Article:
At the Table

Grilling with R-C Ranch

By: Celia Funderburk

Ryan Cade, a fourth-generation Texan, grew up around cattle and consequently developed a passion for grilling. After graduating from the University of Louisiana, Cade returned home to Brazoria County. Ranching, in the beginning, was merely a hobby. As he worked with his family’s insurance business, Cade kept cattle on his piece of property—mostly for the agriculture tax exemptions.

Photograph of cows on the R-C Ranch
Photo courtesy of Josh Olalde

His life changed in 2009 when he tried Wagyu beef for the first time at a local steakhouse. In Waygu, Cade saw a way to merge his love for great food and his ranching hobby. He began his quest to learn everything he could about Wagyu ranching. 

Ryan Cade of R-C Ranch discusses grilling
Photo courtesy of Jody Horton

Cade and his family purchased their first Wagyu heifer in 2010 and eventually started a successful online direct-to-consumer Wagyu business called R-C Ranch. Today, Cade and his partner Blake Robertson tend to around 700 cows. The growing ranch and successful traction around their online business enabled the pair to open their free-standing butcher shop in Houston

Cade emphasizes the value of finding a trusted butcher. “One of the things that we focus on [at R-C Ranch Butcher Shop] is making sure that our customers understand what they’re buying. My advice would be to source from a good local butcher shop that can be part of your team, be your expert, and be your lifeline to grilling.”

Cade and his family live on the ranch and work the cows daily. As Cade says, R-C Ranch’s tagline is Texas Craft Meats because “craft means we’re big enough to be relevant, and small enough to be fully focused on the quality.”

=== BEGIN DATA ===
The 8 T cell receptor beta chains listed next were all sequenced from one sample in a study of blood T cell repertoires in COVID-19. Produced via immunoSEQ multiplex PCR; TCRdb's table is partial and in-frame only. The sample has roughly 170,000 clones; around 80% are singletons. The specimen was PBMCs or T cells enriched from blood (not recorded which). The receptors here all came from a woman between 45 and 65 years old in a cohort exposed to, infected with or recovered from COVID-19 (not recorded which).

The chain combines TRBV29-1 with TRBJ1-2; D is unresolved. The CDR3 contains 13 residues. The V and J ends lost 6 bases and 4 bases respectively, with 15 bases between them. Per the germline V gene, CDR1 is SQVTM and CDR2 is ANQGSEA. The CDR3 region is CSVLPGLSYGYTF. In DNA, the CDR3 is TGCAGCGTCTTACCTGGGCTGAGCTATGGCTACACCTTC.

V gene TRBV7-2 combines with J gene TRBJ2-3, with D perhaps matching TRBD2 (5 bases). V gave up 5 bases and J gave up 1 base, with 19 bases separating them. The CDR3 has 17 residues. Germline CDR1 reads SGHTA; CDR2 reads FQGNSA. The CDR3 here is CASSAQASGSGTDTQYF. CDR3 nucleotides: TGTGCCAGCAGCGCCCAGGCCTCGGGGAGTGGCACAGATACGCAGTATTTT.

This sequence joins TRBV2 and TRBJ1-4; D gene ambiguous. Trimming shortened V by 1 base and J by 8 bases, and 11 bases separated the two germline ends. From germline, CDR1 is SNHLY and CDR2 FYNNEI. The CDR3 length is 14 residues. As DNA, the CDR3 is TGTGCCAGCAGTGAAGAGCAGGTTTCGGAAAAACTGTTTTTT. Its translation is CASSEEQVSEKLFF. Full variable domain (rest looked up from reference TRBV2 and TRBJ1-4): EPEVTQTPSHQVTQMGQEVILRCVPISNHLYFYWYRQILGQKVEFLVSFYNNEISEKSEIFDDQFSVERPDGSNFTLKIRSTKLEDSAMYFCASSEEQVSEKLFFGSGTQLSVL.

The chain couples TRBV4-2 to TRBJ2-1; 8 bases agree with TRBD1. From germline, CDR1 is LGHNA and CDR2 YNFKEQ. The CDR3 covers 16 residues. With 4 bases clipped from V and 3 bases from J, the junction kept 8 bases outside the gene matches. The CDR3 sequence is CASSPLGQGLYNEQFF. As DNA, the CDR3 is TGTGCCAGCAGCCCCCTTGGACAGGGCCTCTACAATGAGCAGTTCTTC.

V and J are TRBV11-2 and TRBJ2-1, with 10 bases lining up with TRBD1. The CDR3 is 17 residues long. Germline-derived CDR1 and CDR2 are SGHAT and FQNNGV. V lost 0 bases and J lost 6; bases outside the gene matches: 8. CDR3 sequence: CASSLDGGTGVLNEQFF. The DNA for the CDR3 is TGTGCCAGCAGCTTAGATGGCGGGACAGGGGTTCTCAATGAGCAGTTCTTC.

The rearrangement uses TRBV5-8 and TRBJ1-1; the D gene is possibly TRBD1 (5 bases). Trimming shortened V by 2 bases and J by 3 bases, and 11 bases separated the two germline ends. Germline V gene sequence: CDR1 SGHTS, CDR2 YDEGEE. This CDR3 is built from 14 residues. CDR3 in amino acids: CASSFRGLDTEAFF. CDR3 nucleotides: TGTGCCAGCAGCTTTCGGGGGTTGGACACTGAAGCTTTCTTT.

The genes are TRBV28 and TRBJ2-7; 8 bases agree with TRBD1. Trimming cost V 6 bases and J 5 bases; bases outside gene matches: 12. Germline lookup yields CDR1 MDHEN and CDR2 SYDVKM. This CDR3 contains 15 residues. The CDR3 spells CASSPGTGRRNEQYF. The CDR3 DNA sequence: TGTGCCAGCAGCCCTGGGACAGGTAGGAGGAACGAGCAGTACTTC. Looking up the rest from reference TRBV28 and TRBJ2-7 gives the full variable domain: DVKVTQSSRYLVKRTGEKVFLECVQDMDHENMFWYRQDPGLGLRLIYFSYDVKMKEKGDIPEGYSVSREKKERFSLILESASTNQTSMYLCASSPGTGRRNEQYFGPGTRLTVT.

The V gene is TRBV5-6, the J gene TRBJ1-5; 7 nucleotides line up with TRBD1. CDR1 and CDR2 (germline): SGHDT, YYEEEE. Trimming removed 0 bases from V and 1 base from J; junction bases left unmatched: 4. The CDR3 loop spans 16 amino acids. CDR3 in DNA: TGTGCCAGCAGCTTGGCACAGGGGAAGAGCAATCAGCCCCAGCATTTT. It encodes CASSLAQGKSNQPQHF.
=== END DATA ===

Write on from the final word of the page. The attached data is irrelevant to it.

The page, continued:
With grilling the go-to method for summertime meat prep, the Local Palate got Cade’s expert take on how to approach cooking various cuts of beef, because, as he says, “There’s no cookie-cutter approach to grilling.”

Meet Ryan Cade: a Meat Master

TLP: Grilling is perfect in the summer. How do you recommend cooking for a large gathering of people at a cookout this summer?

Photograph of Ryan Cade serving a customer her meat for grilling
Photo courtesy of Jody Horton

Cade: The Texas in me loves to do a fajita-style grilling when I serve big groups of people. We get some great tortillas, make some delicious salsa, and use a tender bavette (can sub for skirts or flat iron steaks). We season with our Five Star Season blend, slice it against the grain (always go against the grain!), and then finish with a little bit of garlic, salt, and lime.

TLP: What’s your advice for novice grillers just starting to kindle the fire? 

Meat for cold cuts: We make roast beef, pastrami, and beef bacon. For roast beef, I love a cheesesteak sandwich. For the beef bacon, we slice it and add it to really good pinto beans. 

Cade: So many people shy away from more expensive beef because they’re afraid they’ll mess it up. I would say find your expert. There are people that can walk you through this process and make sure you do it right. The better the beef you buy, the better the end products gonna be. 

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What’s the Cut? Cade’s Top Preparations for Different Types of Beef

Steak: The best way to prepare steak is hot and fast. We want to find the hottest surface and season it really well. Cooking hot and getting that really good sear on all sides of it. Then, get it to that desired internal temperature (we never recommend passing medium rare).

Date-Night Steak: Ribeye, strips, and filets are still king. 

Budget Friendly: Bavettes, sirloins, and petite tenders are lesser known amd are absolutely exceptional, but a fraction of the cost. 

Burgers: Open flame, we love cooking on oak and pecan. 

Italian Gravy: We sell a delicious ground beef that is really rich, and almost creamy without any kind of cream in it that you can take home and make your own. 

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